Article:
In a series of essays, written as a letter to his son, Coates confronts the notion of race in America and how it has shaped American history, many times at the cost of black bodies and lives. Thoughtfully exploring personal and historical events, from his time at Howard University to the Civil War, the author poignantly asks and attempts to answer difficult questions that plague modern society. In this short memoir, the “Atlantic” writer explains that the tragic examples of Michael Brown, Trayvon Martin, and those killed in South Carolina are the results of a systematically constructed and maintained assault to black people–a structure that includes slavery, mass incarceration, and police brutality as part of its foundation. From his passionate and deliberate breakdown of the concept of race itself to the importance of the Black Lives Matter movement, Coates powerfully sums up the terrible history of the subjugation of black people in the United States. A timely work, this title will resonate with all teens–those who have experienced racism as well as those who have followed the recent news coverage on violence against people of color. (From Goodreads)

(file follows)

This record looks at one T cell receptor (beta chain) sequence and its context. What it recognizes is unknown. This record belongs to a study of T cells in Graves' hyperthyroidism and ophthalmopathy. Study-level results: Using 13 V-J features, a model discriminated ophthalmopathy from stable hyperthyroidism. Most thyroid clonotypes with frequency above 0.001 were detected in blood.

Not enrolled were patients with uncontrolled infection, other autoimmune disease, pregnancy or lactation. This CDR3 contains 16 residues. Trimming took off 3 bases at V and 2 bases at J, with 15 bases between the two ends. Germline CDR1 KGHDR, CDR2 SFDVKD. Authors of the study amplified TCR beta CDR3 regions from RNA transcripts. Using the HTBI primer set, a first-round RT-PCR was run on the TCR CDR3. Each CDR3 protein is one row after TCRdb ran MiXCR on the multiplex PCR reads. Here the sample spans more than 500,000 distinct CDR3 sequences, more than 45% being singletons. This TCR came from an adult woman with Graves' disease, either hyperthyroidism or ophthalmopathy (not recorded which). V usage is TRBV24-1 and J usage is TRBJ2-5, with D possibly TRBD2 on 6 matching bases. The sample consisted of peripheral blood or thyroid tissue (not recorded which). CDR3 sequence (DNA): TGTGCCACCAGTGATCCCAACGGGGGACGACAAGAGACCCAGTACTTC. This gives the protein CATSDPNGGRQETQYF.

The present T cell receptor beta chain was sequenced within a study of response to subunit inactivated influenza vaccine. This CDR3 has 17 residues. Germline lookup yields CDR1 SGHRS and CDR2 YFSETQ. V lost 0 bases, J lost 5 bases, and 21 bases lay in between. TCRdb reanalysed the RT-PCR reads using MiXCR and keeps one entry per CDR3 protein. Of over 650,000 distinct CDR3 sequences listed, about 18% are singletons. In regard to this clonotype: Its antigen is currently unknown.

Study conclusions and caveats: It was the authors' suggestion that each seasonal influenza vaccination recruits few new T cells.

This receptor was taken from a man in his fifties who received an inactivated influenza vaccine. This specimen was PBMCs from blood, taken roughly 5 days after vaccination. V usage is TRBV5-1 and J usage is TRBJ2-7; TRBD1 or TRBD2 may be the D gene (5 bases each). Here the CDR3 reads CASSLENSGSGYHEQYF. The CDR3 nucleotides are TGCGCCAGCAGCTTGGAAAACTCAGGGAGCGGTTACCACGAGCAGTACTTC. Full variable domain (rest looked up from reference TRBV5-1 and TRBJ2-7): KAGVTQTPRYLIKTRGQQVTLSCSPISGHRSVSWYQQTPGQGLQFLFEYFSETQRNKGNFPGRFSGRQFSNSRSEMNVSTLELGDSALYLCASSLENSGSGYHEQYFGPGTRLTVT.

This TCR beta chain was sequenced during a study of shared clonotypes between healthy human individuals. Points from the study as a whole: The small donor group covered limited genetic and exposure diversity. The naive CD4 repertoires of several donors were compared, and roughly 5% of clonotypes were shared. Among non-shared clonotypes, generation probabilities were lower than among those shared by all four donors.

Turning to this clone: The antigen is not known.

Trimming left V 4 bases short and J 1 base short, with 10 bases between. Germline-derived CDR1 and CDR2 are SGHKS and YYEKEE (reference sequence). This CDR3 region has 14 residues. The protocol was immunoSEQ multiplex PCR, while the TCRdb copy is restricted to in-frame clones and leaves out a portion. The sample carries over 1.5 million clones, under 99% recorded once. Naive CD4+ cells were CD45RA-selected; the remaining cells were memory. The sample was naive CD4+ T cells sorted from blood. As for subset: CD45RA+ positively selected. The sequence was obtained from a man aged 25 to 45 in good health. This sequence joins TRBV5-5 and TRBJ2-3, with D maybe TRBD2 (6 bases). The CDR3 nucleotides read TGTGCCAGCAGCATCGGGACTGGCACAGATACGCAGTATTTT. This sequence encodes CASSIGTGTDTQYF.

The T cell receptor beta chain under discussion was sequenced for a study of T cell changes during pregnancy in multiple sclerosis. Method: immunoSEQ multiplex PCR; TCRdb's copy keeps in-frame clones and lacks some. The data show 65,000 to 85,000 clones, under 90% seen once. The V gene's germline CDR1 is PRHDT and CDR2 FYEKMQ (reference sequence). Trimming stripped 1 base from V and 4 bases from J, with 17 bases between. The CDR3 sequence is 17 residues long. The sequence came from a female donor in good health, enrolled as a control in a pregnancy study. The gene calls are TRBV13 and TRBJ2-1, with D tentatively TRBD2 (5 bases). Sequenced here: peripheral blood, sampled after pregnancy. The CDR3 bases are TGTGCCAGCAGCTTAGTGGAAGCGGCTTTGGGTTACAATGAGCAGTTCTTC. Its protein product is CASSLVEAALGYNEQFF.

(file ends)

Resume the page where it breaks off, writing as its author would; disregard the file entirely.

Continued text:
Personal Take: To say that this was insightful reading is the understatement of the century. These essays are a history’s worth of pain and oppression and the reality of being a person of color. Coates bridges different narratives, some personal, some from recent times, all coming together to paint such a broken tapestry of the world we live in, he and his family live in, and how this racism has gone on unchecked. What Coates takes on is complex, and so very wrought with emotions, I don’t think anyone could separate to find the real solution to it – if there indeed is a solution or an end to it. What struck me most in his words were how relatable it was. The feelings he conveyed feels very familiar to me, as an Arab woman constantly reinforcing what my identity is versus what the stereotypical idea of the UAE and Middle East is.
This book is a must read, as it give a very unveiled look at humanity, and what we are, and maybe by seeing through Coates’ eyes, maybe we can look to heal from the ugliness. Not forget, but heal.
Audience: For older audience, definitely, as some stories are just too heartbreaking.